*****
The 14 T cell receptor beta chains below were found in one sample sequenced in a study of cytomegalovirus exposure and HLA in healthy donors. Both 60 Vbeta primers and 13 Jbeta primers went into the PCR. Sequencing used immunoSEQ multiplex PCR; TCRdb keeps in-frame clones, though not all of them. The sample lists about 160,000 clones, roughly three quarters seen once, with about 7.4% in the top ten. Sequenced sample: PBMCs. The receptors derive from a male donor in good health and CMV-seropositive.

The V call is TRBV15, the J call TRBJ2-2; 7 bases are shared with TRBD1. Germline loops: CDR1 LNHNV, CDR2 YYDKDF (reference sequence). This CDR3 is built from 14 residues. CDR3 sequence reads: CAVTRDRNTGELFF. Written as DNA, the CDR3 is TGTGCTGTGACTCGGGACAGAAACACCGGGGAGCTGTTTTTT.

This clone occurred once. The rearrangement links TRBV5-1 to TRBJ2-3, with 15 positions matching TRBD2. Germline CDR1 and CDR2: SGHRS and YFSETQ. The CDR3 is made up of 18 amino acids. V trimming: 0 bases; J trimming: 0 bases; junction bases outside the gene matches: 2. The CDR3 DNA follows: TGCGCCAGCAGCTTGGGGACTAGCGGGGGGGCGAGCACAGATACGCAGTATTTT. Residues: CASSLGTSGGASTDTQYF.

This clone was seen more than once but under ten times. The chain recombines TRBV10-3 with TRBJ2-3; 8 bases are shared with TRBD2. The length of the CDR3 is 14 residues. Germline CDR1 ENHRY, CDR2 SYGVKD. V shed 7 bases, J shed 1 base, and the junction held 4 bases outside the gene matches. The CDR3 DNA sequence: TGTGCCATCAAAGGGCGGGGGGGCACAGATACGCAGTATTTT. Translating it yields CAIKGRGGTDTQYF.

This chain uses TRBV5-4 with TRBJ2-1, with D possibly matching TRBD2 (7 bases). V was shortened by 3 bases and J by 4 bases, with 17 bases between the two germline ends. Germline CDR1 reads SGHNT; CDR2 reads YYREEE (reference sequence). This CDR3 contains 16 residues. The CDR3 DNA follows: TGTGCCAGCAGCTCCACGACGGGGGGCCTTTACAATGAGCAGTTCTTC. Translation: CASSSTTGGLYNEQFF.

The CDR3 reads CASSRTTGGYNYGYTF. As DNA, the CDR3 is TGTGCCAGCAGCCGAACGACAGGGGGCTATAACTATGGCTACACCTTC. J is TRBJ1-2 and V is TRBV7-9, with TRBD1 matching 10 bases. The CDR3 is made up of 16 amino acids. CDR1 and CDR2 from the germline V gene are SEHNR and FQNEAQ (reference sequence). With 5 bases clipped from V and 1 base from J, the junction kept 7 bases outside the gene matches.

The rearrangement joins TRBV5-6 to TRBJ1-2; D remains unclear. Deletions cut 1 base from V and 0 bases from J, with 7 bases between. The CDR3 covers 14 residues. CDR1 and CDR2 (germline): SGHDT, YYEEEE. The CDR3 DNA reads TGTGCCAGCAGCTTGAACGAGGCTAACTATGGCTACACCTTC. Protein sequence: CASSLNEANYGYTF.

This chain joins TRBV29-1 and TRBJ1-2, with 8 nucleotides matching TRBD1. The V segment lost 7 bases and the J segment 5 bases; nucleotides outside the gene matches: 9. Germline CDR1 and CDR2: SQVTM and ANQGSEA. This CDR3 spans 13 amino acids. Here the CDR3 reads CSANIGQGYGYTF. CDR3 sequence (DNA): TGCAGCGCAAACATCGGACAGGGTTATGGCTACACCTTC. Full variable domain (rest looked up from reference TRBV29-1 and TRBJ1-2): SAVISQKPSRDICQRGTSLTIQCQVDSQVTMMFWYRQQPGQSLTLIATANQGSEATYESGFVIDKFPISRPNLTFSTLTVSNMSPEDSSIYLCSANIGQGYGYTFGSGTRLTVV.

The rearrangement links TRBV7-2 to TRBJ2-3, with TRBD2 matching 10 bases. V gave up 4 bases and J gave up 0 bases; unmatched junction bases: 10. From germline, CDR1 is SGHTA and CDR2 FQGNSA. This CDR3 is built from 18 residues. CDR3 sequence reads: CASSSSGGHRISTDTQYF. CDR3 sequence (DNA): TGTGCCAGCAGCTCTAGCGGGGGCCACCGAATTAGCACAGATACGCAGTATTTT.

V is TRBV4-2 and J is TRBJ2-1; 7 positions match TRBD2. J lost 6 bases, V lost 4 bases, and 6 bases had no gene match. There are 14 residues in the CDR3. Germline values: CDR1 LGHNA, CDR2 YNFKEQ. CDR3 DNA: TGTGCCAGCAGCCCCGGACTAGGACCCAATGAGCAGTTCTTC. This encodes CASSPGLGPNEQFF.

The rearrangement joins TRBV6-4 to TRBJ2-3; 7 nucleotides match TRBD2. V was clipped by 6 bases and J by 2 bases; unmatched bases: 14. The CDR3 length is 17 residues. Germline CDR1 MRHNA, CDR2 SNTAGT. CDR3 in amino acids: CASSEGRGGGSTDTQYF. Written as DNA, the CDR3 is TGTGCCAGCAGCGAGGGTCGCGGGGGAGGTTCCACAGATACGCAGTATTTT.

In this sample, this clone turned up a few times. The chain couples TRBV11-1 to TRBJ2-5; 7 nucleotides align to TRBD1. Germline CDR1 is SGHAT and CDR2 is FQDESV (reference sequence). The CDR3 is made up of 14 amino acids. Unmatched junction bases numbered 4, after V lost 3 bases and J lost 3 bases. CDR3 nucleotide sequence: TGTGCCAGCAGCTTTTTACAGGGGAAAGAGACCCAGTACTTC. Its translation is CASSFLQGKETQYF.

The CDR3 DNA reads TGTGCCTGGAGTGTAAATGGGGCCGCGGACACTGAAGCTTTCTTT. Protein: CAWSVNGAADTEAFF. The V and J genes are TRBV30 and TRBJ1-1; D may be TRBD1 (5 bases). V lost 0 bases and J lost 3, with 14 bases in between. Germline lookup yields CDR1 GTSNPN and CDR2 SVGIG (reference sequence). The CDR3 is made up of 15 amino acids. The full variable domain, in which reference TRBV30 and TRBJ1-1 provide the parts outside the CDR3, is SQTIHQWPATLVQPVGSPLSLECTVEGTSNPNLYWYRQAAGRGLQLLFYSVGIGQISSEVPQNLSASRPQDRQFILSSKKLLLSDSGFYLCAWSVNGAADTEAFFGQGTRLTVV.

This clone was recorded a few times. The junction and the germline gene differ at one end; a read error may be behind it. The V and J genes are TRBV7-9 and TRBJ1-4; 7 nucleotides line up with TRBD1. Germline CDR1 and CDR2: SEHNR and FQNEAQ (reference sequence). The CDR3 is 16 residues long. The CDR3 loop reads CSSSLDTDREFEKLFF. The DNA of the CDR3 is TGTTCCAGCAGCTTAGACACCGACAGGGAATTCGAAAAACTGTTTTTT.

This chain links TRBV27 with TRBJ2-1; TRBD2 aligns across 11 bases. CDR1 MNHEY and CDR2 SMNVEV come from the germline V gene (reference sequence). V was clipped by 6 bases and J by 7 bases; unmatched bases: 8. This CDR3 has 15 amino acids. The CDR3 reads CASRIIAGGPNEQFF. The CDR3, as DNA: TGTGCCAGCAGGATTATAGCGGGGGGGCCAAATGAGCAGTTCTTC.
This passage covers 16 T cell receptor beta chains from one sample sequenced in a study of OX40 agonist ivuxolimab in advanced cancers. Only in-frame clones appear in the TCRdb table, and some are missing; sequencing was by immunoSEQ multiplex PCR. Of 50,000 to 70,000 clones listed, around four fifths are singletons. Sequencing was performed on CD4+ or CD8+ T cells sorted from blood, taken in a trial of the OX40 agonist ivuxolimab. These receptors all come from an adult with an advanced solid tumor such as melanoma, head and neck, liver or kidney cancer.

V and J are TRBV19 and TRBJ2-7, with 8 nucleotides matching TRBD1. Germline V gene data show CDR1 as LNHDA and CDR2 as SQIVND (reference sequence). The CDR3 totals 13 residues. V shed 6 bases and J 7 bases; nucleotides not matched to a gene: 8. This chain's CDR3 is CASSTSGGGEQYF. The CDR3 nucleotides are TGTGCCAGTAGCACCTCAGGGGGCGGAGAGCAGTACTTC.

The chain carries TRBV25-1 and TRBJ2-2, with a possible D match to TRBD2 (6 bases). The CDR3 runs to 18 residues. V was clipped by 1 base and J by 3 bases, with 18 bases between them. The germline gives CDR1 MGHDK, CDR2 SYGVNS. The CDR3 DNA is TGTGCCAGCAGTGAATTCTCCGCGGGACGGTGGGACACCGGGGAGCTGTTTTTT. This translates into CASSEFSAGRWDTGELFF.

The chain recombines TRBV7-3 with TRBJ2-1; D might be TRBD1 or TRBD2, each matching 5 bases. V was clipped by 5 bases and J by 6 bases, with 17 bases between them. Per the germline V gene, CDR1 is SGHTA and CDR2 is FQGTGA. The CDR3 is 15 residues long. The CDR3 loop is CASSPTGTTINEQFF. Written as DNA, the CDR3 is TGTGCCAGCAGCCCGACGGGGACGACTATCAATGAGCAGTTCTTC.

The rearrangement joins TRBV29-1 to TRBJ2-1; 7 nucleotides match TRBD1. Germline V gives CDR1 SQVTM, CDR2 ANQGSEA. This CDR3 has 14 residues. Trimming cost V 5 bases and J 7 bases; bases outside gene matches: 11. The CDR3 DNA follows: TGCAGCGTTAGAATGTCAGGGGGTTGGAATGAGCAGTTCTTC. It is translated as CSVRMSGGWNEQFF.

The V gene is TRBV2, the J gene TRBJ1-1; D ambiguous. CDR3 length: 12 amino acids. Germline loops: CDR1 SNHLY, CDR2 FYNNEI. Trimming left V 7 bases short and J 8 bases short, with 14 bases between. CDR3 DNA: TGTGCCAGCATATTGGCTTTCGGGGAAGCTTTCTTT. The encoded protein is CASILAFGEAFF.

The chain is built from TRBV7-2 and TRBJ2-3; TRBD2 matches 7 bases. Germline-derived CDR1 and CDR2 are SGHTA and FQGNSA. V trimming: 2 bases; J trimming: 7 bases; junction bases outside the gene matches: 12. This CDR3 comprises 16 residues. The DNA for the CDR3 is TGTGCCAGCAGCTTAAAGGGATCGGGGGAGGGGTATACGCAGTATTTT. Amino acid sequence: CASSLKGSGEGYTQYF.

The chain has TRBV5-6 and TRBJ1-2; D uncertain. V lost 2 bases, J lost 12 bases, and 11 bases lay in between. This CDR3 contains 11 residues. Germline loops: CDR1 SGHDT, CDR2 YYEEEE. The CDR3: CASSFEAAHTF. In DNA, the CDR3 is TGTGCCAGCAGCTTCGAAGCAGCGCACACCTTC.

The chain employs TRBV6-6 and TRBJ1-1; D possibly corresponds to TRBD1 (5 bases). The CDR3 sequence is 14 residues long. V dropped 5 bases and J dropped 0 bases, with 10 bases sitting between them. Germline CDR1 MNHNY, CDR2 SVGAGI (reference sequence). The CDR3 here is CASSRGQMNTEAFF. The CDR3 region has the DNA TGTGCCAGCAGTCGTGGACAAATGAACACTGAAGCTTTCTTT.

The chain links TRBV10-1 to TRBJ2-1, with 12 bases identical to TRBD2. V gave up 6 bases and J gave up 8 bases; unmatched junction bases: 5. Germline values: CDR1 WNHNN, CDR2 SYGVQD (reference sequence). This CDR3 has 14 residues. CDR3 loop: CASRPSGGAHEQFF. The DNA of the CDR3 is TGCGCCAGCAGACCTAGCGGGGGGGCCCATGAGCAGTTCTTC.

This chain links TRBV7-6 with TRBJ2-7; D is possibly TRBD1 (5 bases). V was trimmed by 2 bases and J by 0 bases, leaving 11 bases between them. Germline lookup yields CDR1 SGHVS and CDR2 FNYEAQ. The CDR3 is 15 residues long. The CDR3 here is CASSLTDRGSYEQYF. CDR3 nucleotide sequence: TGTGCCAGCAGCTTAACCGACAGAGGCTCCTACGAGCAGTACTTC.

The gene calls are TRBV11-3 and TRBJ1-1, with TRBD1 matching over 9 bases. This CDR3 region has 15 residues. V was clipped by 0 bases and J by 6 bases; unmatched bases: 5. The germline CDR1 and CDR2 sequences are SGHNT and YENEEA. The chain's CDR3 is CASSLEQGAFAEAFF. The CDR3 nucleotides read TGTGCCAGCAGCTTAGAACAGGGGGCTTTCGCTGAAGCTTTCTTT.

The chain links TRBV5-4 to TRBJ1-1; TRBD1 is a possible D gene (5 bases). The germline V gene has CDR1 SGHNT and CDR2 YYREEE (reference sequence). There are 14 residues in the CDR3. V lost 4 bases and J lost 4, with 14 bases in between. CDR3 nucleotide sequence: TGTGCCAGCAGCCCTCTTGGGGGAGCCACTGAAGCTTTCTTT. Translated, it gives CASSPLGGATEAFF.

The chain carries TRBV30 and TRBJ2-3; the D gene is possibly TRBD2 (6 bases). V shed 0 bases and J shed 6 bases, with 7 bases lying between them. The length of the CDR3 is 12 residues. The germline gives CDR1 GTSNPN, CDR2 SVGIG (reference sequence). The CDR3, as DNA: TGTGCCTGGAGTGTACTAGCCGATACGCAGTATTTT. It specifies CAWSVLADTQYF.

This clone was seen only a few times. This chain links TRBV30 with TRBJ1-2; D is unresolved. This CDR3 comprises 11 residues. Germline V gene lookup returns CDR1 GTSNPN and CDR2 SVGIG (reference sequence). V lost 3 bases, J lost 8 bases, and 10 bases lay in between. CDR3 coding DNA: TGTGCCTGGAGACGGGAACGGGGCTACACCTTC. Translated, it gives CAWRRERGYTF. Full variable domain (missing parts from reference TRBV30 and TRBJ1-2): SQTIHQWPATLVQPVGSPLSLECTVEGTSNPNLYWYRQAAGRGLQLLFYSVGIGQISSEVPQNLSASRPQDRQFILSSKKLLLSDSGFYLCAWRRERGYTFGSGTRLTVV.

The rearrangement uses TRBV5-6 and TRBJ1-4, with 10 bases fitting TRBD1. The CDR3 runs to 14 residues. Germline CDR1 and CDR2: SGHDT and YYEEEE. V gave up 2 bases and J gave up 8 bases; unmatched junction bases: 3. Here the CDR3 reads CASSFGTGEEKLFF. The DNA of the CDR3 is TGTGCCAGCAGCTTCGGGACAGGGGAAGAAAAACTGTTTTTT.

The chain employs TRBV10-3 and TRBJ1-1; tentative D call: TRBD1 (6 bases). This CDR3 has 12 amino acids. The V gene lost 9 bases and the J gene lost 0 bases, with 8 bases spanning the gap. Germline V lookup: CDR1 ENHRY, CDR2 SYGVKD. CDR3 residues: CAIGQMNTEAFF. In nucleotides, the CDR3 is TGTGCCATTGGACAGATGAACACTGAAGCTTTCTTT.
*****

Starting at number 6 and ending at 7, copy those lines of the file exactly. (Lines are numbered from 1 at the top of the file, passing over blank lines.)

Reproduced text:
The CDR3 reads CASSRTTGGYNYGYTF. As DNA, the CDR3 is TGTGCCAGCAGCCGAACGACAGGGGGCTATAACTATGGCTACACCTTC. J is TRBJ1-2 and V is TRBV7-9, with TRBD1 matching 10 bases. The CDR3 is made up of 16 amino acids. CDR1 and CDR2 from the germline V gene are SEHNR and FQNEAQ (reference sequence). With 5 bases clipped from V and 1 base from J, the junction kept 7 bases outside the gene matches.

The rearrangement joins TRBV5-6 to TRBJ1-2; D remains unclear. Deletions cut 1 base from V and 0 bases from J, with 7 bases between. The CDR3 covers 14 residues. CDR1 and CDR2 (germline): SGHDT, YYEEEE. The CDR3 DNA reads TGTGCCAGCAGCTTGAACGAGGCTAACTATGGCTACACCTTC. Protein sequence: CASSLNEANYGYTF.